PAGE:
Most garden benches are not long enough for two people to share safely. But there are some locations with multiple benches in close enough proximity, as well as two amphitheaters and some large lawn areas that you may enjoy. See our garden map here. Please always be mindful of other visitors’ safety needs, too.

 

What should I bring with me?

In addition to face masks, we suggest that you bring sunscreen and insect repellant. Please also bring water or refillable containers, since the Terrace Café will be closed. There is a drink vending machine outside the Doris Duke Center, and our water fountains have bottle-filling faucets. If you bring food or drinks, please carry your trash out with you.

 

May I play Frisbee, climb trees or go swimming in the ponds?

No. Frisbees, balls and other sports equipment and activities are not permitted in the Gardens at any time, in order to protect the plant collections as well as fellow visitors. Tree climbing is also harmful to the plants and is prohibited. And although the snapping turtles and leeches would love for you to go swimming in the ponds, we value your safety and do not allow it. Please see additional policies here.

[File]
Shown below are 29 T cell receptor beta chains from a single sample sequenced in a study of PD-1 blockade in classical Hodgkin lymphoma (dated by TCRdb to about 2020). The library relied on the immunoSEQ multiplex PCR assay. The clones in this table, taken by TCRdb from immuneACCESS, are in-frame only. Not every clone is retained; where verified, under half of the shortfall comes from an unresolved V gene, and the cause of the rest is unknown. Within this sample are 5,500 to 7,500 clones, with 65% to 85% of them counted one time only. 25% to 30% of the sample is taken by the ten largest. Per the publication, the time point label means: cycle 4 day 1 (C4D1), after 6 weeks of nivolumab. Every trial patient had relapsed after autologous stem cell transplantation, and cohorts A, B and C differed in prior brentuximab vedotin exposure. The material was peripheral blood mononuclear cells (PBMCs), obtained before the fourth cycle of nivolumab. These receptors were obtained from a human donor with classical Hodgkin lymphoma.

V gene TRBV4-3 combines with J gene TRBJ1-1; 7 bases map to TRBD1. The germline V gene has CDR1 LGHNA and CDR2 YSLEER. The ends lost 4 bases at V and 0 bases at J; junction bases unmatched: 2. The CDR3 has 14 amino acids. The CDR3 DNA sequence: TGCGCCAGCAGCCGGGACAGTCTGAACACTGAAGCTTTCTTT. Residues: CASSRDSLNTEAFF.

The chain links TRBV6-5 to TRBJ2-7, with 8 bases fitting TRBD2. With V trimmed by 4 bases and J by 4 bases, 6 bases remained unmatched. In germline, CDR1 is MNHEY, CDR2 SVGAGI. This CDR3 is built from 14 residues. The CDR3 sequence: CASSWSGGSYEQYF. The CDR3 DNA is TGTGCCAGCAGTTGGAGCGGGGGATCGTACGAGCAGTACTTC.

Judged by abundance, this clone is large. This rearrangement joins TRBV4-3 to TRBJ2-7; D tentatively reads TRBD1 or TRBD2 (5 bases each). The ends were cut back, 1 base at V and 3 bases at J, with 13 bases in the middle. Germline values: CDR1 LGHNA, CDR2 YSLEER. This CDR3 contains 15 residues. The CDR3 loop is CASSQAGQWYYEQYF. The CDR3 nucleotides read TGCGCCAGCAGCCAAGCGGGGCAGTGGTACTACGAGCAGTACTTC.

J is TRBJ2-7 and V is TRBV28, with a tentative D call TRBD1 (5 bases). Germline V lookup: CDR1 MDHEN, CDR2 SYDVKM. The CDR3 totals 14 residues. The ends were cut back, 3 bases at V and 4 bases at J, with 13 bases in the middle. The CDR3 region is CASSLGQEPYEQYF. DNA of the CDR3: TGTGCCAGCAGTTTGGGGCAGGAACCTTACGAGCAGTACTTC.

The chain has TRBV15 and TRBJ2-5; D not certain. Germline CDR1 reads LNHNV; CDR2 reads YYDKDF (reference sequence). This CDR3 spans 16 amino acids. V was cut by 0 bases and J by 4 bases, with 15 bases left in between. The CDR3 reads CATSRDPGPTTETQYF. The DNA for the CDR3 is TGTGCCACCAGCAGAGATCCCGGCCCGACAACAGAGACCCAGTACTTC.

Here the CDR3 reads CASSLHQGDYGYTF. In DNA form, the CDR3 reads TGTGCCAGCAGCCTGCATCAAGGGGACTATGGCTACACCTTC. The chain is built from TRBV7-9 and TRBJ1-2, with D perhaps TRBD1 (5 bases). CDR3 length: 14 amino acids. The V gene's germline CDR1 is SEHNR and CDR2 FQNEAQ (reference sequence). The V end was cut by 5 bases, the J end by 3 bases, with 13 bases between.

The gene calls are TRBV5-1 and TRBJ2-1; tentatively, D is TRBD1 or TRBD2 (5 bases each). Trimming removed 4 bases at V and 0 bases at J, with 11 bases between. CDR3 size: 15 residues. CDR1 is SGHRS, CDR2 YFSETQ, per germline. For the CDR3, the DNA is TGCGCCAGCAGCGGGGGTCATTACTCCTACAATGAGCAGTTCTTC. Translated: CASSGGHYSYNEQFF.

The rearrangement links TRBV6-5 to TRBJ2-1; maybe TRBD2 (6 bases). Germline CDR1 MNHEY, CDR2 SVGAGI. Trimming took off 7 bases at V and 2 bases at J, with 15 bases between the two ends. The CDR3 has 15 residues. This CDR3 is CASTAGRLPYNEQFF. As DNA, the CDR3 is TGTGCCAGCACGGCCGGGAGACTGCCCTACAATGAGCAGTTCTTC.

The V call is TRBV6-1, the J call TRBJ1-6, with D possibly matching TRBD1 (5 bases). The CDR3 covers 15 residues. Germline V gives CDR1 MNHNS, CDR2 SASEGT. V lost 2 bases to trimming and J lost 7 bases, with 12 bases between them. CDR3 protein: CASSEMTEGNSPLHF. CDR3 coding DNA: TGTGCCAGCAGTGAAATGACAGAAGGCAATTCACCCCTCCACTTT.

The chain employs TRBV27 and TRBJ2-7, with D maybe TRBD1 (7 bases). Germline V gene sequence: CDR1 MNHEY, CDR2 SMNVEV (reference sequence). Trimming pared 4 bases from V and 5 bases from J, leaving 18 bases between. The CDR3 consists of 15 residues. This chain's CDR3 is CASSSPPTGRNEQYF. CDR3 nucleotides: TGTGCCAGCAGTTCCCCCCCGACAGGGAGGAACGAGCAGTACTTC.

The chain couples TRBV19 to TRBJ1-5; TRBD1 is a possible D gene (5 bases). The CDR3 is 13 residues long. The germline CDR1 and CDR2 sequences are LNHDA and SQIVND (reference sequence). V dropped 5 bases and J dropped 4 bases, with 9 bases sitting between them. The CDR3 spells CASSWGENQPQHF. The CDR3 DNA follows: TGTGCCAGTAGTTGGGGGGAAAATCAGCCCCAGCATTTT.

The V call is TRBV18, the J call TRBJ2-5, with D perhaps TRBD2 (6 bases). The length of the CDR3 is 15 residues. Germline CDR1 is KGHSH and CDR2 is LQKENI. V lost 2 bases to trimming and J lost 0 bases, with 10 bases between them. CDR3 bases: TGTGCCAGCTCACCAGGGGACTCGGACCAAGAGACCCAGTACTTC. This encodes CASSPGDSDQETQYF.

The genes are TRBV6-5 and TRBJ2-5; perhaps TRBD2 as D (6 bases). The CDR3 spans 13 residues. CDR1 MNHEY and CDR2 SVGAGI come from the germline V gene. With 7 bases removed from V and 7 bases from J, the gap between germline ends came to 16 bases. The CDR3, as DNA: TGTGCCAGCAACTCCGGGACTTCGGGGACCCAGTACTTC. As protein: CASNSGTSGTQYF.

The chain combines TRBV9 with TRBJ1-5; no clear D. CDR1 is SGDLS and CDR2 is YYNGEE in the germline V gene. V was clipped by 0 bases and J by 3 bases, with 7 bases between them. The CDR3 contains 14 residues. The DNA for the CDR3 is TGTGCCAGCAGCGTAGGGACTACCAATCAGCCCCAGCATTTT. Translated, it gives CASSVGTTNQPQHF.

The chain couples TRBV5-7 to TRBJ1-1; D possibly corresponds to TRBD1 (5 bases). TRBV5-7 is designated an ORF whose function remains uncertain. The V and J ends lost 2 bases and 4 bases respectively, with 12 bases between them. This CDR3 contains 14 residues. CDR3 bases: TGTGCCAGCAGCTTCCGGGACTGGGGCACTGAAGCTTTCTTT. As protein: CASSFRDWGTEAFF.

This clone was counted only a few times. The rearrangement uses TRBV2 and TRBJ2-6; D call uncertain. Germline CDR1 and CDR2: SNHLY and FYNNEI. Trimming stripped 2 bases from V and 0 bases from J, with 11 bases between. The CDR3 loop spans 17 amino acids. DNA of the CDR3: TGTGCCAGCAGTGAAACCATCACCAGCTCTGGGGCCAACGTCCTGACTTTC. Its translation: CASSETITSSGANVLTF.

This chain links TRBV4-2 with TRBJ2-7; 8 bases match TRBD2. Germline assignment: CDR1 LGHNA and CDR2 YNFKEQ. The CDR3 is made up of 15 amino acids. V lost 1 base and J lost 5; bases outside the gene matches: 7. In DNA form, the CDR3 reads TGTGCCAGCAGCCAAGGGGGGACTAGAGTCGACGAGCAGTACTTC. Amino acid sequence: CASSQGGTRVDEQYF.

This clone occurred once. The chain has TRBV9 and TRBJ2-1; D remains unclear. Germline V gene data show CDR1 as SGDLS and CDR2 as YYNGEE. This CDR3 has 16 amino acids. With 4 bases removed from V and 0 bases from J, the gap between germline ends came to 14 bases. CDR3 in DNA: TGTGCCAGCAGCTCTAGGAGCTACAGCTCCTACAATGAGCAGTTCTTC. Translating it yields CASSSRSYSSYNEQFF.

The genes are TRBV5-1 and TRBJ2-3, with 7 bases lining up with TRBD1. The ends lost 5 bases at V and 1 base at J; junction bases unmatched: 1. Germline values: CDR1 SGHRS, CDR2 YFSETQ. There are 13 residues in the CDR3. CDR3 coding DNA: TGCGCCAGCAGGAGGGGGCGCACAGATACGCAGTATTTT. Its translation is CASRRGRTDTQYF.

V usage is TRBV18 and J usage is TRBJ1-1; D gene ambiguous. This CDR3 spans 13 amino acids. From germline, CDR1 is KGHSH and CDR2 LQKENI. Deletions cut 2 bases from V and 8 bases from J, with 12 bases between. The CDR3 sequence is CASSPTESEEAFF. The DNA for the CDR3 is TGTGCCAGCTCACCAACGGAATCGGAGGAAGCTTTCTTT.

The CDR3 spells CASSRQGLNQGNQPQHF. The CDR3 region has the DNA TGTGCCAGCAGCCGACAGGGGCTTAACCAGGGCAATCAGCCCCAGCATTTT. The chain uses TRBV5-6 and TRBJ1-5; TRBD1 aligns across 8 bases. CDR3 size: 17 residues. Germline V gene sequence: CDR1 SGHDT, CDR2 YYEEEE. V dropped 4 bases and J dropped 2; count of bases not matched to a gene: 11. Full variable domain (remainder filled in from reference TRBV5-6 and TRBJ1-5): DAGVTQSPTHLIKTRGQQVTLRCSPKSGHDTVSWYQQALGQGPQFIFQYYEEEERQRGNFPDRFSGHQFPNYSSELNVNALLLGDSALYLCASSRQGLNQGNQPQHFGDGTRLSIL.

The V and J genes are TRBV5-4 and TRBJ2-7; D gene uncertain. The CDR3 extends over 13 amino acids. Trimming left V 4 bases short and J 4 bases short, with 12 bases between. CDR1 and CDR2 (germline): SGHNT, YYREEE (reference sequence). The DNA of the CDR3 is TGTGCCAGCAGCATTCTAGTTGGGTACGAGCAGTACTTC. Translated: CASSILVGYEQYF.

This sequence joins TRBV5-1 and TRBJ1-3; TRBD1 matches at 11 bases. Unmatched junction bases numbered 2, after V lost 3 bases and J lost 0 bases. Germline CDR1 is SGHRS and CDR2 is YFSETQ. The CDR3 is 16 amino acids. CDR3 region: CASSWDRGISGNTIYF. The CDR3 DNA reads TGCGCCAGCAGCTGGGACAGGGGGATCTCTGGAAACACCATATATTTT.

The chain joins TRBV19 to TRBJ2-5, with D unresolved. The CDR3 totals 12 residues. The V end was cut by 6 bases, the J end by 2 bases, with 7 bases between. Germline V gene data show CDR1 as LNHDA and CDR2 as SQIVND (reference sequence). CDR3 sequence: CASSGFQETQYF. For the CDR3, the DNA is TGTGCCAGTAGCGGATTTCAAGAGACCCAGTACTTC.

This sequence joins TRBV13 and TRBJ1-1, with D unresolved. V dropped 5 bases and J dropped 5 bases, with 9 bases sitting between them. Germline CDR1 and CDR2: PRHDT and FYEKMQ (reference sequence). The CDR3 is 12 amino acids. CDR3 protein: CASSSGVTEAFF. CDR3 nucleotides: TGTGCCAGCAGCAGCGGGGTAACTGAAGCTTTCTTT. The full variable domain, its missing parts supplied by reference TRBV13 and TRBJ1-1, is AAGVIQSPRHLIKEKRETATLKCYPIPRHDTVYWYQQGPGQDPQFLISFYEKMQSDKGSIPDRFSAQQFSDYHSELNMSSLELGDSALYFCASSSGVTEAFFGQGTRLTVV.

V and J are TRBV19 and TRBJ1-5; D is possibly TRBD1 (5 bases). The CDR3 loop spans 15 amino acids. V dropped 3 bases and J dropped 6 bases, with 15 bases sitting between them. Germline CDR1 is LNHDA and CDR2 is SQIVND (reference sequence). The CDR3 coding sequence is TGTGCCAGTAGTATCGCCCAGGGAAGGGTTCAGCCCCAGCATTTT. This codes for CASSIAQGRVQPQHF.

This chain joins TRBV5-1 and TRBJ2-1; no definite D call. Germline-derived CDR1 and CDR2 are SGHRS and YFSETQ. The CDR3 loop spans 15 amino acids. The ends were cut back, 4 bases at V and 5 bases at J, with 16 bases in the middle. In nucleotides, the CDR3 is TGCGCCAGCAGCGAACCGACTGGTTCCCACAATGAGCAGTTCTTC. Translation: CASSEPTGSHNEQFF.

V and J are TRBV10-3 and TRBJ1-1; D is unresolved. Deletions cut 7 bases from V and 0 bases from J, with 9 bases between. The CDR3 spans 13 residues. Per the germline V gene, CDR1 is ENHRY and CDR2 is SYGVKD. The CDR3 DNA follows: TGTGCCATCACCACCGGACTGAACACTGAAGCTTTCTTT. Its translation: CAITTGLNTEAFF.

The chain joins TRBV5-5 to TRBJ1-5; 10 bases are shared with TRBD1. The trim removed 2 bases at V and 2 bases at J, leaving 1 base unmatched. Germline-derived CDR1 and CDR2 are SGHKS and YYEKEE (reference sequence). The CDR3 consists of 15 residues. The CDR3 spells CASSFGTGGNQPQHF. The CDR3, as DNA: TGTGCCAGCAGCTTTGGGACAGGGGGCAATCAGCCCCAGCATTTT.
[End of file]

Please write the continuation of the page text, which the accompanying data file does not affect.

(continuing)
May I feed the ducks and fish?

Please do not feed the waterfowl or fish, as food intended for humans can be harmful to their digestive systems and also pollute the ponds. We feed them every morning, so you can be assured that they are happy, healthy and well fed, even when they tell you otherwise.

 

May I schedule a portrait session or do a video shoot?

We are once again scheduling photo sessions. Please see our photo policies page to inquire about a reservation. Video shoots at Duke Gardens must always be proposed and arranged in advance and require special permission from the Gardens and the university. Please email orla.swift@duke.edu for further information about video requests, or media requests.

 

May I fly a drone?

Drone flights are prohibited in Duke Gardens. If you have university project proposal involving drone footage in the Gardens, please see Duke’s Webdam multimedia archive, or apply in advance for permission via Duke’s drone flight request form. Proposals will be considered on a case-by-case basis and must adhere to all university drone policies.